ChrisC1 Kwiziq Q&A super contributor Correct answer
To be scared is in French literally "to have fear" and consequently translated as "avoir peur". Therefore the imperative is formed using the imperative of avoir and not être. Hence: "N'ayons pas peur" -- "Let's not have fear!"

-- Chris (not a native speaker).

the quiz gave the answer to "let's not be scared any more as "n'ayons" - why is it not "ne soyons"?

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AndrewC1Kwiziq Q&A regular contributor

When to use the imperative vs subjunctive

Hi, why do you use the subjunctive to say "Have faith my friends" instead of the imperative? (ie AYEZ confiance, mes amis instead of AVEZ confiance, mes amis).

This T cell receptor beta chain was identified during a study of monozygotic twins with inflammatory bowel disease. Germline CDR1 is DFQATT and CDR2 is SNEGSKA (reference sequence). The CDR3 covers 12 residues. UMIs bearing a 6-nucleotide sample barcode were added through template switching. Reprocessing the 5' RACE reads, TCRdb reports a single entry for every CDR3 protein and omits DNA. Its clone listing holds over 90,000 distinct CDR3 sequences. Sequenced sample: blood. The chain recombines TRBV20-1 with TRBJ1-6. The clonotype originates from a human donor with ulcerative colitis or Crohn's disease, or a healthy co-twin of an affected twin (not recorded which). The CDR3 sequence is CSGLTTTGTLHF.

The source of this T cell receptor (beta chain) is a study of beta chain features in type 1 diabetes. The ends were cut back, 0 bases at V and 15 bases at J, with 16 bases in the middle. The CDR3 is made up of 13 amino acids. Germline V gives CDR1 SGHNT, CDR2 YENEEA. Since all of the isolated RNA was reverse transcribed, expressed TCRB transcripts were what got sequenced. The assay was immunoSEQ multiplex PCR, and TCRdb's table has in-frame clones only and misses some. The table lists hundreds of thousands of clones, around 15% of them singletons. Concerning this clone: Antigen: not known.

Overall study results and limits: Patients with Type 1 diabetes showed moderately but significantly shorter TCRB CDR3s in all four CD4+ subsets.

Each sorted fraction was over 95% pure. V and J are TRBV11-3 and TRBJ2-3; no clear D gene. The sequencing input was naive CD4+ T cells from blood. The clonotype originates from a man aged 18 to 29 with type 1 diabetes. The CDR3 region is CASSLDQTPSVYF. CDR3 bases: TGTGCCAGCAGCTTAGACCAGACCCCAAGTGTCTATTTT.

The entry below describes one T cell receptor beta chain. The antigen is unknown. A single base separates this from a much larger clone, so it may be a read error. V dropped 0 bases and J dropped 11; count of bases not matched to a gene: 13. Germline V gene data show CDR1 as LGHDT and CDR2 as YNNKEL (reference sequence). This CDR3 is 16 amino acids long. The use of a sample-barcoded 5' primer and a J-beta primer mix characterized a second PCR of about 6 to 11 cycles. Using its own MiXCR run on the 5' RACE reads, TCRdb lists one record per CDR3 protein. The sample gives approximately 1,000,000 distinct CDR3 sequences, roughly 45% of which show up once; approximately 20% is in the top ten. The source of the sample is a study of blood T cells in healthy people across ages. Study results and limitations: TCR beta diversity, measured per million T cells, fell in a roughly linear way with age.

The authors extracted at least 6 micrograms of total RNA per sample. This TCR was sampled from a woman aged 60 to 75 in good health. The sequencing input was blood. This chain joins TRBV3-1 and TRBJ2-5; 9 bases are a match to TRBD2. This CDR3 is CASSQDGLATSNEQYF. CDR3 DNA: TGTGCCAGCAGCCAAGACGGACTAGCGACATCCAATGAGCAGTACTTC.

Asked 2 years ago
AndrewC1Kwiziq Q&A regular contributor
P.S. I read your notes at https://progress.lawlessfrench.com/my-languages/french/glossary/51 and I still dont quite understand. what would "avez confiance mes amis" mean? Surely the imperative is used to express commands as well?
AndrewC1Kwiziq Q&A regular contributor
Hi... I've been round the houses on the internet reading all sorts of notes and came back here and realise these notes told be what I needed to know all along... ooops sorry.... avoir and etre use an irregular form of the imperative which just happens to be the same as the subjunctive...LOL... I should have had more faith in your notes in the first place :)

When to use the imperative vs subjunctive

Hi, why do you use the subjunctive to say "Have faith my friends" instead of the imperative? (ie AYEZ confiance, mes amis instead of AVEZ confiance, mes amis).